Evaluation of Urine Aquaporin-1 and Perilipin-2 Concentrations as Biomarkers to Screen for Renal Cell Carcinoma: A Prospective Cohort Study | Cancer Biomarkers | JAMA Oncology | JAMA Network
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Original Investigation
May 2015

Evaluation of Urine Aquaporin-1 and Perilipin-2 Concentrations as Biomarkers to Screen for Renal Cell Carcinoma: A Prospective Cohort Study

Author Affiliations
  • 1Division of Clinical and Translational Research, Department of Anesthesiology, Washington University in St Louis, St Louis, Missouri
  • 2Siteman Cancer Center, Washington University in St Louis, St Louis, Missouri
  • 3Edward Mallinckrodt Institute of Radiology, Washington University in St Louis, St Louis, Missouri
  • 4Division of Biostatistics, Washington University in St Louis, St Louis, Missouri
  • 5Department of Urology, Washington University in St Louis, St Louis, Missouri
  • 6Department of Biochemistry and Molecular Biophysics, Washington University in St Louis, St Louis, Missouri
JAMA Oncol. 2015;1(2):204-212. doi:10.1001/jamaoncol.2015.0213
Abstract

Importance  Historically, early detection of small asymptomatic kidney tumors presages better patient outcome. Screening for asymptomatic renal tumors by abdominal imaging is not cost-effective and cannot reliably distinguish benign from malignant tumors.

Objective  This investigation evaluated the clinical utility, sensitivity, and specificity of urine aquaporin-1 (AQP1) and perilipin-2 (PLIN2) concentrations as unique, noninvasive biomarkers to diagnose malignant clear cell or papillary renal cell carcinoma (RCC) in a screening paradigm.

Design, Setting, and Participants  From February through December 2012, urine samples were obtained from 720 patients undergoing routine abdominal computed tomography (CT) (screening population), 80 healthy controls, and 19 patients with pathologically confirmed RCC.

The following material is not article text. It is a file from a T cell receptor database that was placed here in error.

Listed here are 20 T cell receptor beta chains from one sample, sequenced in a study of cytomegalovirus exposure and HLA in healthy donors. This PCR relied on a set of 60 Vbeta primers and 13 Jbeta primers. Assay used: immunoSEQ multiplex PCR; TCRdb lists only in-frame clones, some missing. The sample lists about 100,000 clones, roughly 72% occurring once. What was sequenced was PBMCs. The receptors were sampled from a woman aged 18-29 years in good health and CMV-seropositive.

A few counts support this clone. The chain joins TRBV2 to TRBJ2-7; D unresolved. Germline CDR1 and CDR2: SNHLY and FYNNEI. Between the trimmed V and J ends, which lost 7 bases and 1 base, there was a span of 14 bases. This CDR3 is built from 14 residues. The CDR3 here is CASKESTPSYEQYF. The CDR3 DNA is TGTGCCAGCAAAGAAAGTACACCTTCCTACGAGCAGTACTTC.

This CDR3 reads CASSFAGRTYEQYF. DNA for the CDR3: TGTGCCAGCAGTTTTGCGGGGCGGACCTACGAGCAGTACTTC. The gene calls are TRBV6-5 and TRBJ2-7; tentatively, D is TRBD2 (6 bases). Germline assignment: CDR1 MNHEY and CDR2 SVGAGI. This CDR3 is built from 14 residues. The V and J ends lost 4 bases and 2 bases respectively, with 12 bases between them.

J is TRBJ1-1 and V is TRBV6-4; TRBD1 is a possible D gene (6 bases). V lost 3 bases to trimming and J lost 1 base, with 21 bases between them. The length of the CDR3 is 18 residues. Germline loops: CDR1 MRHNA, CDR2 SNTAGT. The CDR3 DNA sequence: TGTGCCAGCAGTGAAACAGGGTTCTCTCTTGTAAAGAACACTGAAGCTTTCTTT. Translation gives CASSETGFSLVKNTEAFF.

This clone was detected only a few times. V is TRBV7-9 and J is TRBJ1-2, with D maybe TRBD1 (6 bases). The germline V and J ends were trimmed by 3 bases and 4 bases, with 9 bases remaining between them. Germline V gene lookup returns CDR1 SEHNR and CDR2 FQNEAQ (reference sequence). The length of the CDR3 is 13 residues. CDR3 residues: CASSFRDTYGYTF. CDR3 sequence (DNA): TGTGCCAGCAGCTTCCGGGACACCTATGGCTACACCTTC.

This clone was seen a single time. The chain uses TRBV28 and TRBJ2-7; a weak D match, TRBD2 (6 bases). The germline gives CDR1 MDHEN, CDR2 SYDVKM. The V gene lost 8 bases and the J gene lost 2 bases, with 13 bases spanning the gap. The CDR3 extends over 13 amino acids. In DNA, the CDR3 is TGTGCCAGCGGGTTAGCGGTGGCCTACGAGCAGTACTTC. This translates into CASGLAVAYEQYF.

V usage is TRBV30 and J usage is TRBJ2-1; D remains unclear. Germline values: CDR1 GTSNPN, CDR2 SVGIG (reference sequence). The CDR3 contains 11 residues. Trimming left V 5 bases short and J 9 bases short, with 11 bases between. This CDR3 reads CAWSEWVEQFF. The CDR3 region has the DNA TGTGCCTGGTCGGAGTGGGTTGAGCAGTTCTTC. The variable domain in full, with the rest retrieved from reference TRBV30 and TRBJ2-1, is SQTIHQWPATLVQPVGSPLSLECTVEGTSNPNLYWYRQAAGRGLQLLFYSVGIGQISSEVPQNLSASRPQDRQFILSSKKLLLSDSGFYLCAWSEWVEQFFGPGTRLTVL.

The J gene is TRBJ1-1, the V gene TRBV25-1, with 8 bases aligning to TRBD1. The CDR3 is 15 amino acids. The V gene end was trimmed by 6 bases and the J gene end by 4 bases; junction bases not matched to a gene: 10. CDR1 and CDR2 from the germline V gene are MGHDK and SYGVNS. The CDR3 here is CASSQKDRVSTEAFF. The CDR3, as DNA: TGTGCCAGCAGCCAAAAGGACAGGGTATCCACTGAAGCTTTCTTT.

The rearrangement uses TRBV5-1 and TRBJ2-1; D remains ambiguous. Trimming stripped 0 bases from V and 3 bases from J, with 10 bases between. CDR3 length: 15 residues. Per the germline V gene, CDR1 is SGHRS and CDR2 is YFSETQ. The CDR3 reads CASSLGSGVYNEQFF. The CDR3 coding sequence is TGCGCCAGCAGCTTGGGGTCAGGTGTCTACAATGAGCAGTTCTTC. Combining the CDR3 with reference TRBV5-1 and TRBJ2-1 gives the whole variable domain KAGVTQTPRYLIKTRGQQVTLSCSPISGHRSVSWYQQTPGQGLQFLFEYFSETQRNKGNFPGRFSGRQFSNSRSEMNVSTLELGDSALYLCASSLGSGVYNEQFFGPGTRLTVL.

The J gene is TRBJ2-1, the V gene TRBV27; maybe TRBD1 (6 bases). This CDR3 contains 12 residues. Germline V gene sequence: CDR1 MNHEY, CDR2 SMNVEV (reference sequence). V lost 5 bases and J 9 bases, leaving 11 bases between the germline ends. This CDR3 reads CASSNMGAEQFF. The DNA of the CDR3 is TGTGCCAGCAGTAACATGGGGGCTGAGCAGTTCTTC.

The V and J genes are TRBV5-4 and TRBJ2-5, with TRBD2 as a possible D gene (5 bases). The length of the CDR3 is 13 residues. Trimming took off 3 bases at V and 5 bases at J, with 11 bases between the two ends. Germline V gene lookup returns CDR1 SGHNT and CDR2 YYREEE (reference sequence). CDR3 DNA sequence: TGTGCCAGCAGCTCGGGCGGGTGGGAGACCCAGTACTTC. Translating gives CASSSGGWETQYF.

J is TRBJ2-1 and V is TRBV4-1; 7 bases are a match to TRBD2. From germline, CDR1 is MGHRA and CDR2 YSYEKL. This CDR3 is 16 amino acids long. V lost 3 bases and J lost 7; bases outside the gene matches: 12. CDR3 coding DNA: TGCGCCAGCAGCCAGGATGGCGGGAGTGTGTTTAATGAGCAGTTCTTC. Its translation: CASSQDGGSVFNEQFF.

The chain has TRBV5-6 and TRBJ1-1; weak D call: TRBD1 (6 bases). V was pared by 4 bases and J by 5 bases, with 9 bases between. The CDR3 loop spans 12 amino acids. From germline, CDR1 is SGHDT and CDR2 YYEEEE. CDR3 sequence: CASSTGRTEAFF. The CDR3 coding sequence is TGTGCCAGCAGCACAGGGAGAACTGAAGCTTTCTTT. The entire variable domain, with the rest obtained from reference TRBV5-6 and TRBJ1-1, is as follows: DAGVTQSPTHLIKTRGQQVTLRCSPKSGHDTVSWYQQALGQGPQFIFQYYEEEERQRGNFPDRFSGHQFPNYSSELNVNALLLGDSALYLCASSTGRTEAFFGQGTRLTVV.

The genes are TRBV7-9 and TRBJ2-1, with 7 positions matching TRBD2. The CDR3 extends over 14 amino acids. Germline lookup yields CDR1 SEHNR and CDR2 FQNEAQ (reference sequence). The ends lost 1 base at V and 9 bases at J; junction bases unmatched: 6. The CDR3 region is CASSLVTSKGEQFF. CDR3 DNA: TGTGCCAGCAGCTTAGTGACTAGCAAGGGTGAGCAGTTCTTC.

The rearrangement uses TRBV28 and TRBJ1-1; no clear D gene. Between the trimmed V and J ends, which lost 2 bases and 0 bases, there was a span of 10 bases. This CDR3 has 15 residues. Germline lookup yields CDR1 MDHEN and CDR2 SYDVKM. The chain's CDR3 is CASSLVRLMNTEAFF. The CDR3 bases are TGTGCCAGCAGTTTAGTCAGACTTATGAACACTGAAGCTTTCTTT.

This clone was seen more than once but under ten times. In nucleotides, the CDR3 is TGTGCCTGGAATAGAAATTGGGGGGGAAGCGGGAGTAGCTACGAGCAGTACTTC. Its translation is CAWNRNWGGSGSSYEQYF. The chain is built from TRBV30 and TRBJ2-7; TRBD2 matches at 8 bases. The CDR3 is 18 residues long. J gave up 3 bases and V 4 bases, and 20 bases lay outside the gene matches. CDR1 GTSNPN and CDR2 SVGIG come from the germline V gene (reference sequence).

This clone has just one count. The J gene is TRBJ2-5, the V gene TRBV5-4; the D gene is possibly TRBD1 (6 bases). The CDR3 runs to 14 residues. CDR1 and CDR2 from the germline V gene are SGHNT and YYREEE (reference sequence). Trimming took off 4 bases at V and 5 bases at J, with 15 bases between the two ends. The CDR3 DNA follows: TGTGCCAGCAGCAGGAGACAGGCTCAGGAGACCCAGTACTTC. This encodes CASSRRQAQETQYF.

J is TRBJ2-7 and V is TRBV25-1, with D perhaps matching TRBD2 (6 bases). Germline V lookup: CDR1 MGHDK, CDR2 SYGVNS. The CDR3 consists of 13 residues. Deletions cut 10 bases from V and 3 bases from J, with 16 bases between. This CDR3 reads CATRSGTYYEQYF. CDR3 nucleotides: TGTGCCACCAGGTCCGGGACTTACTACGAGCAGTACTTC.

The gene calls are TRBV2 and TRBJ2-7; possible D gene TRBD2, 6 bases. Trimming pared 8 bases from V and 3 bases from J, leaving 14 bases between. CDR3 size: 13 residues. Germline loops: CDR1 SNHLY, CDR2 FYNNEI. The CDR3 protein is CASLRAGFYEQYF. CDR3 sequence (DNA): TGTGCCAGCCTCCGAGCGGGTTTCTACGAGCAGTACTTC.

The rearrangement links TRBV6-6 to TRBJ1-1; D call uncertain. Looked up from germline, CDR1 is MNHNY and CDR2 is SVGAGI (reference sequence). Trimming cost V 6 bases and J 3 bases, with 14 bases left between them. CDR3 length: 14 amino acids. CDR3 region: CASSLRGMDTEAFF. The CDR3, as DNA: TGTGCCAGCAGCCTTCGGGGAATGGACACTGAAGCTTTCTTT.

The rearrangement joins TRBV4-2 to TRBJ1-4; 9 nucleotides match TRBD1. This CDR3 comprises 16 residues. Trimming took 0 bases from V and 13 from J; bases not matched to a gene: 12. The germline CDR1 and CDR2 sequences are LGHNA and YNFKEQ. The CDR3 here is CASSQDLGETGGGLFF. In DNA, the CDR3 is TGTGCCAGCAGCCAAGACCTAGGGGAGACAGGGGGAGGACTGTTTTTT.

Main Outcomes and Measures  Urine AQP1 and PLIN2 concentrations were measured by sensitive and specific enzyme-linked immunosorbent assay and Western blot procedures, respectively, in all groups. In the otherwise asymptomatic screening population, the absence or presence of a renal mass and RCC were verified by abdominal CT and by postnephrectomy pathologic diagnosis, respectively.

Results  Urine AQP1 and PLIN2 concentrations were significantly higher (all P < .001) in the 19 patients with known RCC (AQP1 median [95% CI], 225.0 [121.0-450.0] ng/mg urine creatinine; and PLIN2 median [95% CI], 37.8 [22.8-83.7] absorbance units/mg creatinine) than in the 80 healthy controls (AQP1 median [95% CI], 1.1 [0.9-1.3] ng/mg urine creatinine; and PLIN2 median [95% CI], 3.1 [2.4-3.7] absorbance units/mg creatinine) and the 720 patient screening population (AQP1 median [95% CI], 0.5 [0.0-1.0] ng/mg urine creatinine; and PLIN2 median [95% CI], 0 [0-0] absorbance units/mg creatinine). The area under the receiver operating characteristic curve for urine AQP1 and PLIN2 concentrations individually or in combination was 0.990 or greater, with 95% or greater sensitivity and 91% or greater specificity compared with controls or the screening population. Of the 720 screened patients, 3 had biomarker concentrations suggestive of RCC and were found to have an imaged renal mass by CT. Two of the patients had pathologically confirmed RCC in further evaluation.

Conclusions and Relevance  These results demonstrate the clinical utility, specificity, and sensitivity of urine AQP1 and PLIN2 to diagnose RCC. These tumor-specific proteins have high clinical validity and substantial potential as specific diagnostic and screening biomarkers for clear cell or papillary RCC and in the differential diagnosis of imaged renal masses.

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